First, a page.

PhDs that move beyond the rules of academia
…with Seren Thomas, Meghan Grant & Ebru Calin
Join Seren, Ebru and Meghan as they discuss their experiences of doing their PhDs, as people who are part of groups who often aren’t seen, heard and celebrated in academia. With monthly guests, they encourage visibility, and acceptance of the intersectional layers of our identities within academic research and the PhD process.
By amplifying the voices of minorities that have been rendered silent, “Bending Boundaries” sheds light on the heteronormative, gendered and racialized notions of membership, belonging and recognition in universities which are deeply entrenched in the operation of admission processes, scholarships, graduate departments, and professional organizations.
“Bending Boundaries” aims to break the silence around the history of structural racism, ableism and heteronormativity upon which universities are built globally as well as compensate for a lack of education on equality, diversity, and inclusion in academia. Moving beyond normative assumptions around the concept of “Academic Citizenship” – meaning the socially constructed boundaries of what is assumed to be the ‘ideal’ student affecting who gets admitted, who and what gets funded, who and what gets published where, Seren, Meghan, and Ebru create a space for activism, and self-discovery through conversations that encourage equity and more diverse representation in doctoral education.
Meet The Hosts…
Ebru Calin is a multilingual doctoral researcher at the University of Liverpool, activist, and a first-generation Muslim immigrant graduate. The empirical aim of Ebru’s study is to move beyond the intersecting axes of gender and race by illuminating experiences of what it is to be a homosexual or heterosexual person of faith and to capture how the interstices of religion and socially constructed notions of ‘good motherhood’ and ‘professionalism’ influence these individuals’ employment experiences over time. Thus, Ebru’s proposed study addresses a pressing need for research that is both interdisciplinary and intersectional in its approach.
Growing up as an ethnic and religious minority in Germany, Ebru developed a passion for writing about the immigrant experience, race, sexuality, and issues of social justice from an early age. Her recent TEDx talk “Too brown, too Queer and too Muslim? Or rather too white, and not Muslim or Queer enough?” (2021) At Royal Central School London features Ebru’s experience of what it means to live in the ‘in-between,’ a third space marked by the intersectional layers of Queer Muslim immigrants’ identities.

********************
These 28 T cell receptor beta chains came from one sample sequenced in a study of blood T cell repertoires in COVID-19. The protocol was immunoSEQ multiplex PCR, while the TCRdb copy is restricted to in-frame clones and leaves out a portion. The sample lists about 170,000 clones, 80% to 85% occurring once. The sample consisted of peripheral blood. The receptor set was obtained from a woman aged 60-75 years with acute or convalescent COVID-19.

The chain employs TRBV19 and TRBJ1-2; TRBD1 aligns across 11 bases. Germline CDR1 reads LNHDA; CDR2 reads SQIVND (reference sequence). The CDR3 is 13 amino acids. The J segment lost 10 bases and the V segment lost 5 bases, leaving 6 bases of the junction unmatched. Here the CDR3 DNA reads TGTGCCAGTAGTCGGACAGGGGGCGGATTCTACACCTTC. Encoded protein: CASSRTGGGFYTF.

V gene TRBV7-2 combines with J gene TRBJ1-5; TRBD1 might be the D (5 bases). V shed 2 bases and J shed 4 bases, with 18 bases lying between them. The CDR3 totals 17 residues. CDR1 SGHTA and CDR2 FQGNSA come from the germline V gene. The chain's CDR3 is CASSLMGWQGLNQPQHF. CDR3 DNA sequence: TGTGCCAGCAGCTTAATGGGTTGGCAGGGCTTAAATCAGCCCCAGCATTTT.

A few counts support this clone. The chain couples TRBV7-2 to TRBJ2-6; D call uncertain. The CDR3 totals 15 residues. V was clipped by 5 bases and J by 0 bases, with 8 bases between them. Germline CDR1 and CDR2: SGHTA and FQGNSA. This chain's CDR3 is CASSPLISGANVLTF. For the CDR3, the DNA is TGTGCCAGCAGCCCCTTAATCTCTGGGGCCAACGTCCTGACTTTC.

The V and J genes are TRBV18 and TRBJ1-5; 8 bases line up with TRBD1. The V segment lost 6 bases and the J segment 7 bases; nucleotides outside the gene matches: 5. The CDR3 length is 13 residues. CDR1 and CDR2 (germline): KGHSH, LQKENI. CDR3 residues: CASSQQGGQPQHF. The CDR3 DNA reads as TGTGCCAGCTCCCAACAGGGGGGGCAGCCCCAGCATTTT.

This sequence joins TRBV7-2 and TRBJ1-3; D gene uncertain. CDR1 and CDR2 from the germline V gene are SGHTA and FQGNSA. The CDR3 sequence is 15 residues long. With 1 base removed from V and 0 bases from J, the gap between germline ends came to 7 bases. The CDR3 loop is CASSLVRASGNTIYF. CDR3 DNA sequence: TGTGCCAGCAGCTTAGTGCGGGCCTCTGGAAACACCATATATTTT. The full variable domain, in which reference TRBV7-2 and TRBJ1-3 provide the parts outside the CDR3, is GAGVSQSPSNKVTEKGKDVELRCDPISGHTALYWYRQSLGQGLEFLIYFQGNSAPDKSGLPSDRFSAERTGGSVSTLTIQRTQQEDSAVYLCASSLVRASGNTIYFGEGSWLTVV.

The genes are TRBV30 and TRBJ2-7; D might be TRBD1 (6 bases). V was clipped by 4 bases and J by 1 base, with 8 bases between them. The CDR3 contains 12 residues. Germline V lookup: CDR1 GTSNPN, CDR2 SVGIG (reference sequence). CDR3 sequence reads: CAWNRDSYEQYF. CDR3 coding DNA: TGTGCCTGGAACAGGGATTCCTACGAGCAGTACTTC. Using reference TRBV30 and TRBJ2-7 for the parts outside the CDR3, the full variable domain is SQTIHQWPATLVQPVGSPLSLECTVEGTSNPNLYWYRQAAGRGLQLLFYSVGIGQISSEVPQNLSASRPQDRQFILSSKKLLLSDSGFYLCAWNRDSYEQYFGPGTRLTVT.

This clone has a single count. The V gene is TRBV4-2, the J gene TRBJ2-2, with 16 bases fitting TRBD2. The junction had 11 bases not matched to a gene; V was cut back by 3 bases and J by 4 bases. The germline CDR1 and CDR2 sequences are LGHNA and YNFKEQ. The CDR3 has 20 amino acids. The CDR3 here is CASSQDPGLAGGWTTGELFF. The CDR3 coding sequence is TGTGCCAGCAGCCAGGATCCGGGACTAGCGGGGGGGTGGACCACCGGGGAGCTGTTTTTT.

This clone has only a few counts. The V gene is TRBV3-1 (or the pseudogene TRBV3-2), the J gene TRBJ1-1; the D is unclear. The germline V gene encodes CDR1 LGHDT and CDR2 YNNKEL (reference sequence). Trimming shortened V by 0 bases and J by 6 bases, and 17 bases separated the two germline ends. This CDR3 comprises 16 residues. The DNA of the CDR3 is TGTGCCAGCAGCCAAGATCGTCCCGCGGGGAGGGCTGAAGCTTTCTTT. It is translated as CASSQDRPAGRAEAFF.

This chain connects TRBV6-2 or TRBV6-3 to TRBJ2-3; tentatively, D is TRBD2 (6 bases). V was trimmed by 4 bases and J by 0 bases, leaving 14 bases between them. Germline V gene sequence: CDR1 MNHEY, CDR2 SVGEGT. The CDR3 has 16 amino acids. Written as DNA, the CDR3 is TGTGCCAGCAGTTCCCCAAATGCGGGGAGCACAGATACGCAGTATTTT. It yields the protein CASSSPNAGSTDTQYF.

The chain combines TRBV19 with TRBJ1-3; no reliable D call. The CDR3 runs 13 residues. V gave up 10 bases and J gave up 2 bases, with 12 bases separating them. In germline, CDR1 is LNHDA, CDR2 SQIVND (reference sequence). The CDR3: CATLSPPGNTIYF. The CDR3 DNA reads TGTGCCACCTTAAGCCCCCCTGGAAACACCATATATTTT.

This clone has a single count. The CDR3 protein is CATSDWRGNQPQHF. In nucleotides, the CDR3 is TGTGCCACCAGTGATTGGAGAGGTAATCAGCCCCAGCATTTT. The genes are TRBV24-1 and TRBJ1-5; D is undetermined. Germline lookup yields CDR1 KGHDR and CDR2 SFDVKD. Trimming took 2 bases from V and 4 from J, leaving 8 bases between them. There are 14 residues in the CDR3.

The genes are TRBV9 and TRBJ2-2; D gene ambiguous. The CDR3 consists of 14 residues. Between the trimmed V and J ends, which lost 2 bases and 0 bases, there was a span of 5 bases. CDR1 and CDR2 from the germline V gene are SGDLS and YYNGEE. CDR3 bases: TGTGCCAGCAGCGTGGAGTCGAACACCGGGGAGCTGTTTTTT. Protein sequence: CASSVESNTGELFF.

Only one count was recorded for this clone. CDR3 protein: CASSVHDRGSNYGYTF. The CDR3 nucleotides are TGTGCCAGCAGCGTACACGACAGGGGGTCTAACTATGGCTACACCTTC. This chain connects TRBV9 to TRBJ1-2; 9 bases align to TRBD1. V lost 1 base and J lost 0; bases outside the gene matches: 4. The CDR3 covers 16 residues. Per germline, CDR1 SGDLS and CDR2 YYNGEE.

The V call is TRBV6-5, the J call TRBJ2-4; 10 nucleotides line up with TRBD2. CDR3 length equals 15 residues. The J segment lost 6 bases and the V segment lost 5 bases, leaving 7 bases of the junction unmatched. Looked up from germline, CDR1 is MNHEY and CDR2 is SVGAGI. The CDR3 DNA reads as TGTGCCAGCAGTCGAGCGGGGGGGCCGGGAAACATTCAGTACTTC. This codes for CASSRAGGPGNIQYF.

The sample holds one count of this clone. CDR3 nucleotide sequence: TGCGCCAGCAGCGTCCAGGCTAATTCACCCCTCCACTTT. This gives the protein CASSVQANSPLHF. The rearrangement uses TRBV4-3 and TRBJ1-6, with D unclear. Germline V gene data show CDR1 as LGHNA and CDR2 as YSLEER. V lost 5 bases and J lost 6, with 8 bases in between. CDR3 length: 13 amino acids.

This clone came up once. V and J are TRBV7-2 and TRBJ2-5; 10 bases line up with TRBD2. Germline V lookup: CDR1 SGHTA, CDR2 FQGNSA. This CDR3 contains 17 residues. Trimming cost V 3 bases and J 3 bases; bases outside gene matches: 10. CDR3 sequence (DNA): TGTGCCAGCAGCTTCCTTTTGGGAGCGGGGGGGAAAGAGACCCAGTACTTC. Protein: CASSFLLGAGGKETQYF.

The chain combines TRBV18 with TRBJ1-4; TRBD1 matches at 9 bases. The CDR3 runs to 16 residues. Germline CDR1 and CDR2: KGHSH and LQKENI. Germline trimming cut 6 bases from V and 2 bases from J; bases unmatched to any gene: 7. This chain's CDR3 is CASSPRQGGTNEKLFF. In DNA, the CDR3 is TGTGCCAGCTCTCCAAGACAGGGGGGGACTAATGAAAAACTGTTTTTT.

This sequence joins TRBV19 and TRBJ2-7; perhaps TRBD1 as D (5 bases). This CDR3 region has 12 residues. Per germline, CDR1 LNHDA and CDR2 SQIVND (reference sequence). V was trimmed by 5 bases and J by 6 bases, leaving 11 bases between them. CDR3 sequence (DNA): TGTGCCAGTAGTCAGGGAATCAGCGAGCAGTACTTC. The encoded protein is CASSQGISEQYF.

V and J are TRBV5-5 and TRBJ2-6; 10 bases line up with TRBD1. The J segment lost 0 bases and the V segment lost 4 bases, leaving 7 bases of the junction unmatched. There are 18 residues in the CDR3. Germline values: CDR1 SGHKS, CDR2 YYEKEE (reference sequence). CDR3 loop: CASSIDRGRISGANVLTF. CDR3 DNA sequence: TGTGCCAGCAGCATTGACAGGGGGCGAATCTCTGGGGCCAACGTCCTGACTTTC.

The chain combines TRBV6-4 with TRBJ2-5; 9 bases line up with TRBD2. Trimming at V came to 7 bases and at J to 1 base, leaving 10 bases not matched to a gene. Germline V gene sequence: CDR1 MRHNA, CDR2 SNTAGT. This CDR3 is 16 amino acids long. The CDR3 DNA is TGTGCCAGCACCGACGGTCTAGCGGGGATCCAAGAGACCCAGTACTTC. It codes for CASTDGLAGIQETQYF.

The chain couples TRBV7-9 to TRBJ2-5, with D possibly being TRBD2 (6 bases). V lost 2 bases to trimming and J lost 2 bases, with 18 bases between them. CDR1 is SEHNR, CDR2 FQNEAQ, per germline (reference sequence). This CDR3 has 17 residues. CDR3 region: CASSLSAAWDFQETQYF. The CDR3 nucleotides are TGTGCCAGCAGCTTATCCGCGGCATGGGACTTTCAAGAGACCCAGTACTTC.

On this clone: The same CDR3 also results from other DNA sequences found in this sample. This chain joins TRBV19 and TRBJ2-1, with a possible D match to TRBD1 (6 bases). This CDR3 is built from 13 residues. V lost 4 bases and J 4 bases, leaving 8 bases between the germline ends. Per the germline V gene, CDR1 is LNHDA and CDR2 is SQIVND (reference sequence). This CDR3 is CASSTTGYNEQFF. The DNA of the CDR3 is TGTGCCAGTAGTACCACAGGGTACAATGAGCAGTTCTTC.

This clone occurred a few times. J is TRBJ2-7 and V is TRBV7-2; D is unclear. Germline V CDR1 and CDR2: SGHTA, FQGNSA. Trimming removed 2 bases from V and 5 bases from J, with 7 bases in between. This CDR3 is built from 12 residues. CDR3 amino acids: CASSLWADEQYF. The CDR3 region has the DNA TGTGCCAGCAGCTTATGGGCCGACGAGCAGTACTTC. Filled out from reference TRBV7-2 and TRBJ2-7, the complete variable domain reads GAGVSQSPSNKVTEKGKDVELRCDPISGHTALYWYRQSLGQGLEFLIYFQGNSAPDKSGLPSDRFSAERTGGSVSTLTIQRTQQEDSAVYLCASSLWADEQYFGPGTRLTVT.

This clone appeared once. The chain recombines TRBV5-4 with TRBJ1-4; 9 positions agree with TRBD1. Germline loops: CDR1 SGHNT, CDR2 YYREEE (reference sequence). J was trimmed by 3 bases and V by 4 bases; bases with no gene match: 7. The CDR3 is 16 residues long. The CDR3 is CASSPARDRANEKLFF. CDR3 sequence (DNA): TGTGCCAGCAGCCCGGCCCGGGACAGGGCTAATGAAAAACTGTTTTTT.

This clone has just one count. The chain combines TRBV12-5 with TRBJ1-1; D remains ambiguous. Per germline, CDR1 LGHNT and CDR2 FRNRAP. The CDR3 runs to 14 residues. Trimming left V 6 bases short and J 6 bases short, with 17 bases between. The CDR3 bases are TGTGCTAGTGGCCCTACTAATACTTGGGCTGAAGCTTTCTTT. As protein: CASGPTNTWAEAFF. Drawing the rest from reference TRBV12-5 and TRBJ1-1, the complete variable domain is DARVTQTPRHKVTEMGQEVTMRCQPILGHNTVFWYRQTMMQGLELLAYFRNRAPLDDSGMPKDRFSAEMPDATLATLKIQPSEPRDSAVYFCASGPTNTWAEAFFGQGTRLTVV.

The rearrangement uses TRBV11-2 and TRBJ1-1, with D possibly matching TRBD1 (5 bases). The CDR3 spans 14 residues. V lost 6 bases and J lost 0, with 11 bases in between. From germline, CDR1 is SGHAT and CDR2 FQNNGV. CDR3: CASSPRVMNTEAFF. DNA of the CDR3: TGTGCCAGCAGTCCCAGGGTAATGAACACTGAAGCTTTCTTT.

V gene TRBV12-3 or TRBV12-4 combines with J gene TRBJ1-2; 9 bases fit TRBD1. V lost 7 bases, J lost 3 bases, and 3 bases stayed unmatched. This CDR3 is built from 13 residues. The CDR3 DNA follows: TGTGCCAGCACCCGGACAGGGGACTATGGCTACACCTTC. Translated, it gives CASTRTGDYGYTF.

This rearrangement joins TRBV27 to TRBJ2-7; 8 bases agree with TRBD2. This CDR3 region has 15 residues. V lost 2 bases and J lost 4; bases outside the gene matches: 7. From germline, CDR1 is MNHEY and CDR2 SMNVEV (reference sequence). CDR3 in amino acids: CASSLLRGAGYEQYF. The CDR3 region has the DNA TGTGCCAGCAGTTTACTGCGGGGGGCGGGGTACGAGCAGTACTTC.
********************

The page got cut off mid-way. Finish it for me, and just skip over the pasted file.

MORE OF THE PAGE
Ebru is happiest in a messy bun, wearing oversized sweats and fluffy slippers with a cup of coffee at home surrounded by her partner and her Labrador where you can most likely find her reading high fantasy shifter romance books, writing poetry and dancing to the rhythm of her heart.
Meghan is a Londoner living in Liverpool who hates gentrification and loves drag queens. She graduated in sociology from the University of Leicester in 2013 and got a master’s in social and public policy from the University of Leeds in 2016. After taking a break from studying to work as a Researcher (and earn money) back in London, she has moved back up North to do her PhD.
Meghan is pursuing a PhD at the University of Liverpool, in Human Geography. Her PhD title is Fatness and the Urban Environment: A study of fat experiences through the lenses of racism, Class and Health. She aims to understand the way fatphobia, racism, and classism intersect with the way that cities function in a UK context.
Bending Boundaries is Meghan’s second podcast, she previously hosted a podcast called Brown About Town which was listed on BuzzFeed’s 27 Podcasts to listen to in 2018. She’s excited to do a Podcast which highlights the importance of diversifying academia while learning about the broad range of research that can be done during a PhD.
Fun Fact: In 2020, before the world shut down, Meghan competed on and won Pointless, a BBC game show which tests niche knowledge.
Seren is doing a Social Anthropology PhD at Manchester University. Their research is about experiences of Welsh language revival in Cardiff. Seren explores how the Welsh Government’s increase in Welsh language resources, policy and education is impacting Cardiff residents’ relationships with Welsh and what it means to belong in the city – be they fluent speakers, learners, or not able to speak Welsh at all. They consider the ways in which policy fails to make Welsh language accessible to marginalised people, and investigate how working class people, people of colour, queer and trans people and disabled people are using Welsh in their communities despite being underrepresented within national conversations about language revival.
Seren also makes art under the name Flatboy, picturing trans and gender non-conforming people in their most vulnerable, joyful and courageous moments. They have worked with organisations including Tate, UNIQLO, the NHS and Trans Pride Brighton. While art is often seen as a luxury, Seren believes that everyone should have access to art that represents their experiences, and they offer low-cost and pay-it-forward schemes for trans and non-binary people. They also co-run TransGiving, a project sending hundreds of free care packages to trans and non-binary people during winter.